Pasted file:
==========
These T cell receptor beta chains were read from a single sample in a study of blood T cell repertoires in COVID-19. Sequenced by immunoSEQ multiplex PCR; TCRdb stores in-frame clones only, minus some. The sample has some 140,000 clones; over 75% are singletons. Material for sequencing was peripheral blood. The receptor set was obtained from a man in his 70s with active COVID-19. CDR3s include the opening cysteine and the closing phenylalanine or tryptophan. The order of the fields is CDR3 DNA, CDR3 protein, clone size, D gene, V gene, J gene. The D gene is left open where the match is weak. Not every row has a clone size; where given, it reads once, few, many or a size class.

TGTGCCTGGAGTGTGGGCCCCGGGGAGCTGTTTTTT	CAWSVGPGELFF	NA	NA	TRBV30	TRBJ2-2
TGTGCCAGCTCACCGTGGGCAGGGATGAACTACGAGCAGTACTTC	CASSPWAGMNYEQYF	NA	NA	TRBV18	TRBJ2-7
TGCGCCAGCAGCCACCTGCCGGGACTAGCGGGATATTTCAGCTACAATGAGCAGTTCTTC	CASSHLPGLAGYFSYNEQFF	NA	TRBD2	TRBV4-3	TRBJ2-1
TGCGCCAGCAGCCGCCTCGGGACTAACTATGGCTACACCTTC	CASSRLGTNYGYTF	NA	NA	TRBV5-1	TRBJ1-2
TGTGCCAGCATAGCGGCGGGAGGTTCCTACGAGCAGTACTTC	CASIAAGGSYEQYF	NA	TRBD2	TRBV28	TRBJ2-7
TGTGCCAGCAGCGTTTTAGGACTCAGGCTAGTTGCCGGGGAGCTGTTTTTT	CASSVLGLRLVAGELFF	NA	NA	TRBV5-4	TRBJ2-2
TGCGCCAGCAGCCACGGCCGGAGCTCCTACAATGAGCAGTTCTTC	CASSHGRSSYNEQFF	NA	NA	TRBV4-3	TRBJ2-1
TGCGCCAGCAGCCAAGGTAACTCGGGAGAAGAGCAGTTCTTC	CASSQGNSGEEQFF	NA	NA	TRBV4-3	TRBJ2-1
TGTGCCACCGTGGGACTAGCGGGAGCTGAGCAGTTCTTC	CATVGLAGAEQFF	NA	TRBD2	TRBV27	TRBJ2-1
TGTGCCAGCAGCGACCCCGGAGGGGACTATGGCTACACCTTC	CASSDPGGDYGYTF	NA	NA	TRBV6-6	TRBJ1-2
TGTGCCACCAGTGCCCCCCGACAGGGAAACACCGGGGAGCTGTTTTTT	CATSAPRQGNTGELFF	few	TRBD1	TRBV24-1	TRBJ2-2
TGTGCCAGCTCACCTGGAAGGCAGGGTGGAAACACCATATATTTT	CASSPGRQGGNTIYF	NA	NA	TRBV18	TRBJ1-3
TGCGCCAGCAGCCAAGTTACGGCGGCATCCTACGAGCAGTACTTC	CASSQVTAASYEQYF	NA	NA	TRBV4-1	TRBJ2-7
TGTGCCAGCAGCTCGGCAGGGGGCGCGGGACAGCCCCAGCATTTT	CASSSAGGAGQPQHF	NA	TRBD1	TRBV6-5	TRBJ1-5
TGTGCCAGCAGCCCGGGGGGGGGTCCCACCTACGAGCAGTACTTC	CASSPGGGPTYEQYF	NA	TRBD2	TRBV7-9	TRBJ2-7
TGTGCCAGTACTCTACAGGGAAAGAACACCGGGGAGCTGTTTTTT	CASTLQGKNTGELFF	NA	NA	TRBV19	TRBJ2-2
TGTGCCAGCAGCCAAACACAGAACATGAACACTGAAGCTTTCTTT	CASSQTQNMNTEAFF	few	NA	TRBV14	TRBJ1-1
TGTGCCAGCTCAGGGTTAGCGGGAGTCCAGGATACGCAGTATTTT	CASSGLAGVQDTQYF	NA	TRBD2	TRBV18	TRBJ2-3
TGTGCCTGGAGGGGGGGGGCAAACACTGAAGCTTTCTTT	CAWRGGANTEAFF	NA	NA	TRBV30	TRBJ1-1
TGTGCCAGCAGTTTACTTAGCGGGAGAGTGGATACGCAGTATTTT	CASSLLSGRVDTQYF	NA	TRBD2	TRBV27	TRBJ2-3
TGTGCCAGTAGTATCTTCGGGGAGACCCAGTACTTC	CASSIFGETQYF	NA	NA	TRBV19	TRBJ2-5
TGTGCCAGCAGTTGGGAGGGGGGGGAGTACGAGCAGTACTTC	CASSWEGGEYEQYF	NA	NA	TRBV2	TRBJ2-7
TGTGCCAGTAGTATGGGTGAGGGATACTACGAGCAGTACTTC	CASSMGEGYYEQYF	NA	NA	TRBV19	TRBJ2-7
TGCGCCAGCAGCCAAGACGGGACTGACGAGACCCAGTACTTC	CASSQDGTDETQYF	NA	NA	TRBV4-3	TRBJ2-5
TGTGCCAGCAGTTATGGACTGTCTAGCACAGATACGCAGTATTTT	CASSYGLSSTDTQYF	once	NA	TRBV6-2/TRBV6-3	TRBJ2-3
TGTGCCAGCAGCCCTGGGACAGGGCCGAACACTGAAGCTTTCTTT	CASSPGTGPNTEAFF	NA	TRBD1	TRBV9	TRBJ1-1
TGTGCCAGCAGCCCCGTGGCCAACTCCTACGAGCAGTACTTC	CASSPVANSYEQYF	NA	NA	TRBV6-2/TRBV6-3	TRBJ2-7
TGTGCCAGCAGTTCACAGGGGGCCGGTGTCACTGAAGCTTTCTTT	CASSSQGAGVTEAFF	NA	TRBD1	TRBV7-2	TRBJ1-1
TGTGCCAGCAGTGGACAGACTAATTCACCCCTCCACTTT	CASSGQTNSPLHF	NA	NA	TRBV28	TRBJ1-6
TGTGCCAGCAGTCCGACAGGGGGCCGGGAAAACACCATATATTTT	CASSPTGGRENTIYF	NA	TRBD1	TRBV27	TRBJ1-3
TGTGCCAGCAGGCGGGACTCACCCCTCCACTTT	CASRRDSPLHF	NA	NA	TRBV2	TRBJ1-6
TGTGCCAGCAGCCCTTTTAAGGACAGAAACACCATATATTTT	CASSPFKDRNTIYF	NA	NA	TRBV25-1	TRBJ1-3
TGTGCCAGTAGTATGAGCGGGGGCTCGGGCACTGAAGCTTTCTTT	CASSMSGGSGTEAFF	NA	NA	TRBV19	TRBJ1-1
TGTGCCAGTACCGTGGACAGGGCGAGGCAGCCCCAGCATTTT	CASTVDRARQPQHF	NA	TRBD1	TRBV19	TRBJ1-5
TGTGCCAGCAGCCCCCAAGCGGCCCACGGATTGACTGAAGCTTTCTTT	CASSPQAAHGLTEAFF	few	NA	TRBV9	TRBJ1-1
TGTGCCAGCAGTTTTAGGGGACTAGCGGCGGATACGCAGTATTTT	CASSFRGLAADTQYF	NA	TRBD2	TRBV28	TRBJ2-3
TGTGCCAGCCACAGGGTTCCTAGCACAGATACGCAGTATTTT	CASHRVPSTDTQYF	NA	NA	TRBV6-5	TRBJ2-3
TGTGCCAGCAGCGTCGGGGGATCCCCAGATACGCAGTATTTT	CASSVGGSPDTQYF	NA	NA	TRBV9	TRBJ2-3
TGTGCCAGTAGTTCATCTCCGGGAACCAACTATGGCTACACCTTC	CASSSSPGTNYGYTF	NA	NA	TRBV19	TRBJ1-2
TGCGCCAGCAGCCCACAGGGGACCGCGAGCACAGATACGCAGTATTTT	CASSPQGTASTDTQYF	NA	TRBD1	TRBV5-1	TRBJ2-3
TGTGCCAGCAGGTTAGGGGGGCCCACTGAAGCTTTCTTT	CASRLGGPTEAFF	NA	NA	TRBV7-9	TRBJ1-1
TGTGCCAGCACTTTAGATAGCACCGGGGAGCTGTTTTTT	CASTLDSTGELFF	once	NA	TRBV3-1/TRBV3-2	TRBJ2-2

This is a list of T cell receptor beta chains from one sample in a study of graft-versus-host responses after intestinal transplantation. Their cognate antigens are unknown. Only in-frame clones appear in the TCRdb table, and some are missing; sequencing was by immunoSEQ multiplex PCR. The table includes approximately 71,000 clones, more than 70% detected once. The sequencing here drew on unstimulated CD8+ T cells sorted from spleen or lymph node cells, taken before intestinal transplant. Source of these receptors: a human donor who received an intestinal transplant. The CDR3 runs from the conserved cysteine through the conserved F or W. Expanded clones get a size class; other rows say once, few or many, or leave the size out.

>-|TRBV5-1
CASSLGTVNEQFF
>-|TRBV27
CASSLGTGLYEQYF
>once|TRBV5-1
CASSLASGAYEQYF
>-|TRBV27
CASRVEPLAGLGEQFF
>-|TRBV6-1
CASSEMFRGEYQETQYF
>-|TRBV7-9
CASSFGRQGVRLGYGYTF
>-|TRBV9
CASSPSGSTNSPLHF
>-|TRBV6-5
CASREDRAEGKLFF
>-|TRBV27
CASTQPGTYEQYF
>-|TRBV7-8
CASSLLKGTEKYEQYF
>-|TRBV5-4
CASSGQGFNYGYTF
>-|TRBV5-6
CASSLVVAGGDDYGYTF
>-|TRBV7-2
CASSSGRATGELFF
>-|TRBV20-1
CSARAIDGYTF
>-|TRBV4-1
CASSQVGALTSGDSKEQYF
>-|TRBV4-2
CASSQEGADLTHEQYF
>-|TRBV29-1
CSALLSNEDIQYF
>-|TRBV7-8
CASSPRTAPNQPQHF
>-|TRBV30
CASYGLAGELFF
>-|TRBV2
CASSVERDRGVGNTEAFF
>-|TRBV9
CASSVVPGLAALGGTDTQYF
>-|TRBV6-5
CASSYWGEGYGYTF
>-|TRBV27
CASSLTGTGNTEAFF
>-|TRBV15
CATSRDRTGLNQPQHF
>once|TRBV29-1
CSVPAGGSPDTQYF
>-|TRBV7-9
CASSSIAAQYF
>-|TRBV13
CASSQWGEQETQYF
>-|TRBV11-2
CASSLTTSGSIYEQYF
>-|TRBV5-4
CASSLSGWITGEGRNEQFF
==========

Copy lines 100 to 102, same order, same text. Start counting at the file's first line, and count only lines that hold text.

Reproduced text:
CASSLTTSGSIYEQYF
>-|TRBV5-4
CASSLSGWITGEGRNEQFF